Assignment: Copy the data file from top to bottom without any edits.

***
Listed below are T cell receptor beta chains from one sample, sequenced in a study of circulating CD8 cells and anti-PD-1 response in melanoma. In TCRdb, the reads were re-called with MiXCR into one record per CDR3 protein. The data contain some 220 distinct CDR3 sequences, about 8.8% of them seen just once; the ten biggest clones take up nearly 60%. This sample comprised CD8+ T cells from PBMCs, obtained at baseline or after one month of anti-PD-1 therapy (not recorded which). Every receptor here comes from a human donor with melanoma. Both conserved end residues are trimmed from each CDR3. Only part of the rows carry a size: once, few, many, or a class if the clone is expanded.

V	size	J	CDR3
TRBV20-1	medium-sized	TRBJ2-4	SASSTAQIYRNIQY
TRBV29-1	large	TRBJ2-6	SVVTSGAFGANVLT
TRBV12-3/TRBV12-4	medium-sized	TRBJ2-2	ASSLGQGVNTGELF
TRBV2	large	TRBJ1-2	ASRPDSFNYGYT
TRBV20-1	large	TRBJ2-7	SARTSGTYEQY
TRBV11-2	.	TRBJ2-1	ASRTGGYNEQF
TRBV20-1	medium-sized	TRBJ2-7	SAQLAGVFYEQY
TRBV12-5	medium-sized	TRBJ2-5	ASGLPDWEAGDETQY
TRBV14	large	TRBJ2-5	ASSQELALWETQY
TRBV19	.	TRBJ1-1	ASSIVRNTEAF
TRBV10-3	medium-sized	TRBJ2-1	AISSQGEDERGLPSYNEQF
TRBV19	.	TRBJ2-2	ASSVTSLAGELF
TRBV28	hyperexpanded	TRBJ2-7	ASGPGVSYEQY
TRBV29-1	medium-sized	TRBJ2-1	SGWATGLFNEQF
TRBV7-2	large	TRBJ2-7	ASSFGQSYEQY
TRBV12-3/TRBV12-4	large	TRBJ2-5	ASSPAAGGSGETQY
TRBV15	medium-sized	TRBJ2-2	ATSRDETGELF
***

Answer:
Listed below are T cell receptor beta chains from one sample, sequenced in a study of circulating CD8 cells and anti-PD-1 response in melanoma. In TCRdb, the reads were re-called with MiXCR into one record per CDR3 protein. The data contain some 220 distinct CDR3 sequences, about 8.8% of them seen just once; the ten biggest clones take up nearly 60%. This sample comprised CD8+ T cells from PBMCs, obtained at baseline or after one month of anti-PD-1 therapy (not recorded which). Every receptor here comes from a human donor with melanoma. Both conserved end residues are trimmed from each CDR3. Only part of the rows carry a size: once, few, many, or a class if the clone is expanded.

V	size	J	CDR3
TRBV20-1	medium-sized	TRBJ2-4	SASSTAQIYRNIQY
TRBV29-1	large	TRBJ2-6	SVVTSGAFGANVLT
TRBV12-3/TRBV12-4	medium-sized	TRBJ2-2	ASSLGQGVNTGELF
TRBV2	large	TRBJ1-2	ASRPDSFNYGYT
TRBV20-1	large	TRBJ2-7	SARTSGTYEQY
TRBV11-2	.	TRBJ2-1	ASRTGGYNEQF
TRBV20-1	medium-sized	TRBJ2-7	SAQLAGVFYEQY
TRBV12-5	medium-sized	TRBJ2-5	ASGLPDWEAGDETQY
TRBV14	large	TRBJ2-5	ASSQELALWETQY
TRBV19	.	TRBJ1-1	ASSIVRNTEAF
TRBV10-3	medium-sized	TRBJ2-1	AISSQGEDERGLPSYNEQF
TRBV19	.	TRBJ2-2	ASSVTSLAGELF
TRBV28	hyperexpanded	TRBJ2-7	ASGPGVSYEQY
TRBV29-1	medium-sized	TRBJ2-1	SGWATGLFNEQF
TRBV7-2	large	TRBJ2-7	ASSFGQSYEQY
TRBV12-3/TRBV12-4	large	TRBJ2-5	ASSPAAGGSGETQY
TRBV15	medium-sized	TRBJ2-2	ATSRDETGELF